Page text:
What the Success of Brain Imaging Implies about the Neural Code
The success of fMRI places constraints on the nature of the neural code. The fact that researchers can infer similarities between neural representations, despite fMRI's limitations, implies that certain neural coding schemes are more likely than others. For fMRI to succeed given its low temporal and spatial resolution, the neural code must be smooth at the voxel and functional level such that similar stimuli engender similar internal representations. Through proof and simulation, we determine which coding schemes are plausible given both fMRI's successes and its limitations in measuring neural activity. Deep neural network approaches, which have been forwarded as computational accounts of the ventral stream, are consistent with the success of fMRI, though functional smoothness breaks down in the later network layers. These results have implications for the nature of neural code and ventral stream, as well as what can be successfully investigated with fMRI.
Distinct effects of interpersonal and outcome uncertainty on prosocial decision making
University of Oxford, UK
Uncertainty about how our choices will affect others infuses social life, but how uncertainty affects prosocial behavior is not well understood. Past work suggests uncertainty can both increase and decrease prosocial behavior. Here, we distinguish between two different types of uncertainty that we predicted to have opposing effects on prosociality: uncertainty about whether decisions will lead to harmful outcomes (outcome uncertainty), and uncertainty about how much others will suffer as a result of those harmful outcomes (interpersonal uncertainty). We independently manipulated outcome and interpersonal uncertainty and found that outcome uncertainty decreased, while interpersonal uncertainty increased, prosocial behavior. We observed these opposing effects of uncertainty on prosocial behavior in both incentivized economic decisions to share money, and hypothetical health decisions involving infectious disease risk. Perceptions of social norms echoed patterns of choices, with outcome uncertainty decreasing and interpersonal uncertainty increasing the perceived social appropriateness of prosociality. Finally, we find evidence that the effect of interpersonal uncertainty on prosociality is driven by increased attention to others’ welfare. Our results suggest that drawing attention to others’ subjective experiences can increase prosocial behavior, and thereby offer policy implications for the effective communication of risk.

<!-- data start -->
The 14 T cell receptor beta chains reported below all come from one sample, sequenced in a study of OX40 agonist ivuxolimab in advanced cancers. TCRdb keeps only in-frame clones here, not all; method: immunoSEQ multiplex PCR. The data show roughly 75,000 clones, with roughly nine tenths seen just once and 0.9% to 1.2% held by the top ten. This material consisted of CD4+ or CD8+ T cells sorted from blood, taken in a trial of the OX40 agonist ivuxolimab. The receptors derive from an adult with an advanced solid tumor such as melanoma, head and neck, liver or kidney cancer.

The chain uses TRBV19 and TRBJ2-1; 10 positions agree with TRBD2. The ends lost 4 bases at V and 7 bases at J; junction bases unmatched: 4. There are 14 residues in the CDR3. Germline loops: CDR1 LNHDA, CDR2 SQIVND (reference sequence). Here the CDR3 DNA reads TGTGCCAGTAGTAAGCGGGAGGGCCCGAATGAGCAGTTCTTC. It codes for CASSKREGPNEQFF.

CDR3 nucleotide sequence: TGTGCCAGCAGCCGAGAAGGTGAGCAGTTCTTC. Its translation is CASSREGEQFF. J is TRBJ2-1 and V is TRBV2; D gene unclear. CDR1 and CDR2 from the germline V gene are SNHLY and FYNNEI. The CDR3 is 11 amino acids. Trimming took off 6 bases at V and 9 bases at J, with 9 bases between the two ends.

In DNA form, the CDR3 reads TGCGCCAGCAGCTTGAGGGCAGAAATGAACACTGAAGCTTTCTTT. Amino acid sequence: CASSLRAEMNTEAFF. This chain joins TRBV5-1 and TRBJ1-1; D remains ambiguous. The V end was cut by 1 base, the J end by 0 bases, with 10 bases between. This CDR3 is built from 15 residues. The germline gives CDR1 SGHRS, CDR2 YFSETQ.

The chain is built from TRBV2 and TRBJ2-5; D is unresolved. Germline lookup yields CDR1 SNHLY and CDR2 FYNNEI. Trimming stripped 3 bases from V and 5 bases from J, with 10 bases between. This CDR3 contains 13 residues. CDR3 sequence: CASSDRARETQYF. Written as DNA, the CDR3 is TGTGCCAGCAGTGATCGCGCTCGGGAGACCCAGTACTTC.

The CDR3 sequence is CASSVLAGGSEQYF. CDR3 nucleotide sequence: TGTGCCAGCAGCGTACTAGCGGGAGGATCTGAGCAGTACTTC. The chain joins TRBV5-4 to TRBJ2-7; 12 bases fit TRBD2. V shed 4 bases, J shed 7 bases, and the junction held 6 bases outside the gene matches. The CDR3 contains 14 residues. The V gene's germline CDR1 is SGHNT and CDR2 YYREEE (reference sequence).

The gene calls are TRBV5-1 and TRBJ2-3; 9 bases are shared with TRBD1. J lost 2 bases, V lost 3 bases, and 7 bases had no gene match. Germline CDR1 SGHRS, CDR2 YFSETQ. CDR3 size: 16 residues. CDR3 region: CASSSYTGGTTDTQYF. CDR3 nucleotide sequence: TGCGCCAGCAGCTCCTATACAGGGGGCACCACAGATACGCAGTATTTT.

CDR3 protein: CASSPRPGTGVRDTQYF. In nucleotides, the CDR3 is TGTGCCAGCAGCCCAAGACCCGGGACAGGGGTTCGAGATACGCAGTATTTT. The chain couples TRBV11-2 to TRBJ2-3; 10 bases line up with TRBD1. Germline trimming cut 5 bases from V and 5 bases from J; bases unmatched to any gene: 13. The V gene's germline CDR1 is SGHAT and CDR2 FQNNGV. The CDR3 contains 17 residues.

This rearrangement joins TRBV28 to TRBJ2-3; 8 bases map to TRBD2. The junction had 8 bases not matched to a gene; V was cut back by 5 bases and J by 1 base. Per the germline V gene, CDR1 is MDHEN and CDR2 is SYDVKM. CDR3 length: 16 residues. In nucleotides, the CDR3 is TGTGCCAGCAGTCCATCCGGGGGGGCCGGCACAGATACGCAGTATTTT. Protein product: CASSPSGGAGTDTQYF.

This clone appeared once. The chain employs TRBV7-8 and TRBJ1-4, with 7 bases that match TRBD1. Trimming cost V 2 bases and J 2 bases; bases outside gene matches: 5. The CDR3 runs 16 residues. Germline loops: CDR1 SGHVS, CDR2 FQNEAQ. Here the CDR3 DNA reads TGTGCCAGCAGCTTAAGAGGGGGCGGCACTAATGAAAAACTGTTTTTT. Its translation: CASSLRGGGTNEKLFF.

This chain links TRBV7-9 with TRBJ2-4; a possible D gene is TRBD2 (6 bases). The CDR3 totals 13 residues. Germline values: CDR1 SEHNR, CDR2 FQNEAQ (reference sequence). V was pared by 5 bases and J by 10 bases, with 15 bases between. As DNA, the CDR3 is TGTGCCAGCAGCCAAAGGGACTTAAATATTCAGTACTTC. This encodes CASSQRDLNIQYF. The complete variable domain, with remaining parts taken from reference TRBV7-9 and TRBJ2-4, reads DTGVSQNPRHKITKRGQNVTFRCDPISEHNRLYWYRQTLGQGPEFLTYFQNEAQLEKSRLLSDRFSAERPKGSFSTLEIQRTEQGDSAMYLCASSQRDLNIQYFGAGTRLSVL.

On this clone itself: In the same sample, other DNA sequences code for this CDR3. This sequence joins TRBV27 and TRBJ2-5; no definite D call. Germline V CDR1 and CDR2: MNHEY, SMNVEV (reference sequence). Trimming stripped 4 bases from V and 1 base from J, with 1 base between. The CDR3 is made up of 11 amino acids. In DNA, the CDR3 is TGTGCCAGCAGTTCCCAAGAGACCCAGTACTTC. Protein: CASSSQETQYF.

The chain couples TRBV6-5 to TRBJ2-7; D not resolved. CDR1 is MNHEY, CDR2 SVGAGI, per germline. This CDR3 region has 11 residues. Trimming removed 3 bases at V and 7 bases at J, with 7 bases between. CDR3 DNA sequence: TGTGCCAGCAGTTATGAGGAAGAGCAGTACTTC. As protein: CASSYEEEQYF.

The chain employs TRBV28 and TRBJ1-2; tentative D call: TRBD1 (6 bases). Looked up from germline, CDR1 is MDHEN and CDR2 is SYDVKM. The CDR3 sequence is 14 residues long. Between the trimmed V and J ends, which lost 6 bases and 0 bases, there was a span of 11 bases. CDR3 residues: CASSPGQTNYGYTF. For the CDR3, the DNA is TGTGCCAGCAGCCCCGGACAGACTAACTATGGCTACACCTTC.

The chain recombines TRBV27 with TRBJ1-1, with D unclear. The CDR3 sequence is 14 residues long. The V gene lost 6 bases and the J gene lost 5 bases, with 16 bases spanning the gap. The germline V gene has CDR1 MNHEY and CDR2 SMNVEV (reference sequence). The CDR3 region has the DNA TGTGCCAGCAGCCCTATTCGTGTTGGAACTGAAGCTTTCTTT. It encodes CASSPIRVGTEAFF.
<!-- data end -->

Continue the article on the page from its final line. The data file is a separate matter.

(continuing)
Hypothesis Testing in Intelligence Analysis
Middlesex University, UK
Intelligence analysis involves collating and processing relevant data, and interpreting the outputs in order to arrive at a judgment about a current or future situation or event. Often this requires analysts to assess evidence to test alternative accounts or hypotheses. Critics have argued that analysts suffer from confirmation bias. In an effort to overcome confirmation bias, Heuer (1999) developed a ‘structured analytic’ technique called the Analysis of Competing Hypothesis (ACH), which focuses on evidence inconsistent with a hypothesis, ignoring evidence consistent with it. The intelligence community trains analysts to use ACH in the belief that it will improve analysis. Problematically, there is a dearth of research on the effectiveness of ACH. I present two studies examining how people perform hypothesis testing tasks, including how they deal with evidence that is consistent or inconsistent with a hypothesis, and evidence that is more or less credible. Specifically, I compare people’s intuitive hypothesis testing strategies against ACH. The findings have implications for our understanding of how people evaluate hypotheses generally, as well as how the intelligence community can better train its analysts to test alternative hypotheses.
Knowing that we know: Constructing a sense of confidence
Wellcome Trust Centre for Neuroimaging, UCL, UK